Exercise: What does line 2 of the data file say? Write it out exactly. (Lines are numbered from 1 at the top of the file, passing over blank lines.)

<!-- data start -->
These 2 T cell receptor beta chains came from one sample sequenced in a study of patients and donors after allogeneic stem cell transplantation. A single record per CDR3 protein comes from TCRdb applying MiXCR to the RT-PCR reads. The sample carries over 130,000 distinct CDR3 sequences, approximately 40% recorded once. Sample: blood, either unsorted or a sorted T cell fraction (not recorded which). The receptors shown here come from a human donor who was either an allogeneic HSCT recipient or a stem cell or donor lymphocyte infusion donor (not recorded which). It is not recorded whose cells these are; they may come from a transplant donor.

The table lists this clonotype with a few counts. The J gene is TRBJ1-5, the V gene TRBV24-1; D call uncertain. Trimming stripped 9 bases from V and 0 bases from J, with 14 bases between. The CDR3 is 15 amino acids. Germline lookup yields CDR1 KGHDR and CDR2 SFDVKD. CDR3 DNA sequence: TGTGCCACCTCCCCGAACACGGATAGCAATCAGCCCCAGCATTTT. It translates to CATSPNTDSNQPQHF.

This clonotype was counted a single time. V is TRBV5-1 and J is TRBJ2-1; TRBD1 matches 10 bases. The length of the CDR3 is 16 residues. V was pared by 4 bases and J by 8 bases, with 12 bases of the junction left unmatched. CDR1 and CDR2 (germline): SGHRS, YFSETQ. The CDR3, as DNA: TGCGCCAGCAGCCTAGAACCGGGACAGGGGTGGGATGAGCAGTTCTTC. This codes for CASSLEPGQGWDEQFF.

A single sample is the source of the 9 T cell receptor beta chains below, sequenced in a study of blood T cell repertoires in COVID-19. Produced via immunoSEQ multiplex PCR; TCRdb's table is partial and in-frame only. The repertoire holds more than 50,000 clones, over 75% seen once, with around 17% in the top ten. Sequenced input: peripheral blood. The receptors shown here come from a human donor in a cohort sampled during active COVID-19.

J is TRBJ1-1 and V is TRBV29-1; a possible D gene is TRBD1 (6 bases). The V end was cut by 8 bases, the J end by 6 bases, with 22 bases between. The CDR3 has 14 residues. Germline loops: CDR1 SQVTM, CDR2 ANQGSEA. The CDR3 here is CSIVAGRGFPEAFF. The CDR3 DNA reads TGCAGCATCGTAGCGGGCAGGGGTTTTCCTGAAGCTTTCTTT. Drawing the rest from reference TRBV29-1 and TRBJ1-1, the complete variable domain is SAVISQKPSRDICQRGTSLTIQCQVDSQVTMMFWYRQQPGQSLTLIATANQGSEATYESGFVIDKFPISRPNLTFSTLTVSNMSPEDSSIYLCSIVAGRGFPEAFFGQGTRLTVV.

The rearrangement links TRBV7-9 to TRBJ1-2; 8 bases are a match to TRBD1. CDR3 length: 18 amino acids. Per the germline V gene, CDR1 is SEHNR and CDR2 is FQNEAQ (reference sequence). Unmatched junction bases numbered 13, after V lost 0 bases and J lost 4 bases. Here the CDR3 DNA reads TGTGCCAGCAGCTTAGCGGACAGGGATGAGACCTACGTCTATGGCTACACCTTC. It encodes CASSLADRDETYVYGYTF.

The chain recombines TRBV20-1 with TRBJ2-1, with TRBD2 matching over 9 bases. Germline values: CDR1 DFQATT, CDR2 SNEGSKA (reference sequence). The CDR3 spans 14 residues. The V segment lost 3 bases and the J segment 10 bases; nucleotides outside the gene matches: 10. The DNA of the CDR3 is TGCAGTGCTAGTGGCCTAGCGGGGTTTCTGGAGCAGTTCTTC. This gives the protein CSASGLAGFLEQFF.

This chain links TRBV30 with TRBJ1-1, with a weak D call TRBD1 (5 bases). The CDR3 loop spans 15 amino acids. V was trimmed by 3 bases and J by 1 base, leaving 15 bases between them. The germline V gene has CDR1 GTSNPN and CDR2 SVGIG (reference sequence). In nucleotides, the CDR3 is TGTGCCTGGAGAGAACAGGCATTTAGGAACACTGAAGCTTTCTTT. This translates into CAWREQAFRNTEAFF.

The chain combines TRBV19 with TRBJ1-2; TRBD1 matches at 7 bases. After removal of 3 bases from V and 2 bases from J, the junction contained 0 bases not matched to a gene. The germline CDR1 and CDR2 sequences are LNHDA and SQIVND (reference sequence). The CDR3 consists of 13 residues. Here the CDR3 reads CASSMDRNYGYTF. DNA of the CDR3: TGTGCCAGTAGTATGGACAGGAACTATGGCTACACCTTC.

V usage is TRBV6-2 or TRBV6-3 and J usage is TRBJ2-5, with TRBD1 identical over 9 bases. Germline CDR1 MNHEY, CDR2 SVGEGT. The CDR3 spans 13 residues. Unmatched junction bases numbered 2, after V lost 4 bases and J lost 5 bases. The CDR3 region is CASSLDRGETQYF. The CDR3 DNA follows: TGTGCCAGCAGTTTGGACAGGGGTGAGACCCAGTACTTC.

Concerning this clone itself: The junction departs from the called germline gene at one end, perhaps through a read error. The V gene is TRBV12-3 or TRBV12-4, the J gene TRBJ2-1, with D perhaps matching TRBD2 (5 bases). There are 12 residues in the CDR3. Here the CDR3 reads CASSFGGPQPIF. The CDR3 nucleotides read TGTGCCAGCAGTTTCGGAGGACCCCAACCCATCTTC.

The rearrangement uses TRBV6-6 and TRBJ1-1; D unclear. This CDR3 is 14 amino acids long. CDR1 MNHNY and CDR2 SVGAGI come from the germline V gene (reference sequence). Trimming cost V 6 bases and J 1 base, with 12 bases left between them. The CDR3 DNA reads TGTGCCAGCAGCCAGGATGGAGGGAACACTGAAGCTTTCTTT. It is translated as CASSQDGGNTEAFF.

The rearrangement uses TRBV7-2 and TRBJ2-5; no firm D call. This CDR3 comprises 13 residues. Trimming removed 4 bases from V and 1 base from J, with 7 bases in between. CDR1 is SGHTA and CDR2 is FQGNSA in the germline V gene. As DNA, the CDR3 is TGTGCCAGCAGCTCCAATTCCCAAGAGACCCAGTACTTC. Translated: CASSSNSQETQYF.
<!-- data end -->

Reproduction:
The table lists this clonotype with a few counts. The J gene is TRBJ1-5, the V gene TRBV24-1; D call uncertain. Trimming stripped 9 bases from V and 0 bases from J, with 14 bases between. The CDR3 is 15 amino acids. Germline lookup yields CDR1 KGHDR and CDR2 SFDVKD. CDR3 DNA sequence: TGTGCCACCTCCCCGAACACGGATAGCAATCAGCCCCAGCATTTT. It translates to CATSPNTDSNQPQHF.